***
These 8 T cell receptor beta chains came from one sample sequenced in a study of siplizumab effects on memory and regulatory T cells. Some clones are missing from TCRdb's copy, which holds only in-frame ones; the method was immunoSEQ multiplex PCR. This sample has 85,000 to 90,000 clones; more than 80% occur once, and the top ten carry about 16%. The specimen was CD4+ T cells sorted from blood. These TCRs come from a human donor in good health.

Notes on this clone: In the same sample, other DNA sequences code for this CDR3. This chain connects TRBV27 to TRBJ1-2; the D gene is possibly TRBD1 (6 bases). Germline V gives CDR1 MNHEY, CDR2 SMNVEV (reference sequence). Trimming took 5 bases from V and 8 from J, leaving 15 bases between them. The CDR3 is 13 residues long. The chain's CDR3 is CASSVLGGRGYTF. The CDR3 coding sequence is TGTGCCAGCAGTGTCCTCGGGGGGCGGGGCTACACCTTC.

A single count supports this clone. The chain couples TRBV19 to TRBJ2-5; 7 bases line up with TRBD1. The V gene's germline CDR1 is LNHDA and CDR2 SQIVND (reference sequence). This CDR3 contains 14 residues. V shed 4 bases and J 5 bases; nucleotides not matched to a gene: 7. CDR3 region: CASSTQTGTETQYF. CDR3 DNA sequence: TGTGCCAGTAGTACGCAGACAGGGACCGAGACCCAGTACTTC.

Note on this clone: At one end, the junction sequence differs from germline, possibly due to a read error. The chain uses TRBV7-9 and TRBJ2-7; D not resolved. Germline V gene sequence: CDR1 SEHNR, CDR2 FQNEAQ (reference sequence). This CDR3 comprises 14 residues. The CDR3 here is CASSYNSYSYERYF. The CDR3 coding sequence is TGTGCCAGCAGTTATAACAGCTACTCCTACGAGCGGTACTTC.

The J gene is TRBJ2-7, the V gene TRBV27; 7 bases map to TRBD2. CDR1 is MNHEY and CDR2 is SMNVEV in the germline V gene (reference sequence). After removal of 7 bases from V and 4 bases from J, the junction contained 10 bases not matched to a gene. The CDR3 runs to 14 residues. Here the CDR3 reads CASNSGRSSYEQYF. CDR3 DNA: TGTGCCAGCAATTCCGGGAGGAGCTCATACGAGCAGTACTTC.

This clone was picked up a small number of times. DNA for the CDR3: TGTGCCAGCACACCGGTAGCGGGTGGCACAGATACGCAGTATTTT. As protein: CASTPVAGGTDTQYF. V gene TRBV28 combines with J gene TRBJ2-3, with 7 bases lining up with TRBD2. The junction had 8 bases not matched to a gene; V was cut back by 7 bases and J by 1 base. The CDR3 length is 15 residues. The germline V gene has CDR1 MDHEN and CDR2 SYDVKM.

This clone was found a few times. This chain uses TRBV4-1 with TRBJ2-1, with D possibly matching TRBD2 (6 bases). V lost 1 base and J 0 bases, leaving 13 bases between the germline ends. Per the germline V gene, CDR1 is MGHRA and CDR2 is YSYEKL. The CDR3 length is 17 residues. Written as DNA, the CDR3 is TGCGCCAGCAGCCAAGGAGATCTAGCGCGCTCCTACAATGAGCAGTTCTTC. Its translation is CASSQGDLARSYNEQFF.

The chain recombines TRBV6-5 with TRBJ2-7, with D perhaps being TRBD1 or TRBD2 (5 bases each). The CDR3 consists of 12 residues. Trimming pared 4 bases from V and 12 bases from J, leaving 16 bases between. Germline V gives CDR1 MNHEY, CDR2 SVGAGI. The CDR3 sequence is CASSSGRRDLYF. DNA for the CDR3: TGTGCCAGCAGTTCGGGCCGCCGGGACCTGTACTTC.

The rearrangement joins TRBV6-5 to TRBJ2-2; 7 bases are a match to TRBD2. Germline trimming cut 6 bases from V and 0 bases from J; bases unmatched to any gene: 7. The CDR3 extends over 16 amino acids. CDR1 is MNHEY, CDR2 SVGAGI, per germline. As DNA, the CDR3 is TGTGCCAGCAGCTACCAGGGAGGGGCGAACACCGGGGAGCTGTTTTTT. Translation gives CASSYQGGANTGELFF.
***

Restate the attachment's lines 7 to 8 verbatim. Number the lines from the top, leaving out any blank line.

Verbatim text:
This clone was found a few times. This chain uses TRBV4-1 with TRBJ2-1, with D possibly matching TRBD2 (6 bases). V lost 1 base and J 0 bases, leaving 13 bases between the germline ends. Per the germline V gene, CDR1 is MGHRA and CDR2 is YSYEKL. The CDR3 length is 17 residues. Written as DNA, the CDR3 is TGCGCCAGCAGCCAAGGAGATCTAGCGCGCTCCTACAATGAGCAGTTCTTC. Its translation is CASSQGDLARSYNEQFF.

The chain recombines TRBV6-5 with TRBJ2-7, with D perhaps being TRBD1 or TRBD2 (5 bases each). The CDR3 consists of 12 residues. Trimming pared 4 bases from V and 12 bases from J, leaving 16 bases between. Germline V gives CDR1 MNHEY, CDR2 SVGAGI. The CDR3 sequence is CASSSGRRDLYF. DNA for the CDR3: TGTGCCAGCAGTTCGGGCCGCCGGGACCTGTACTTC.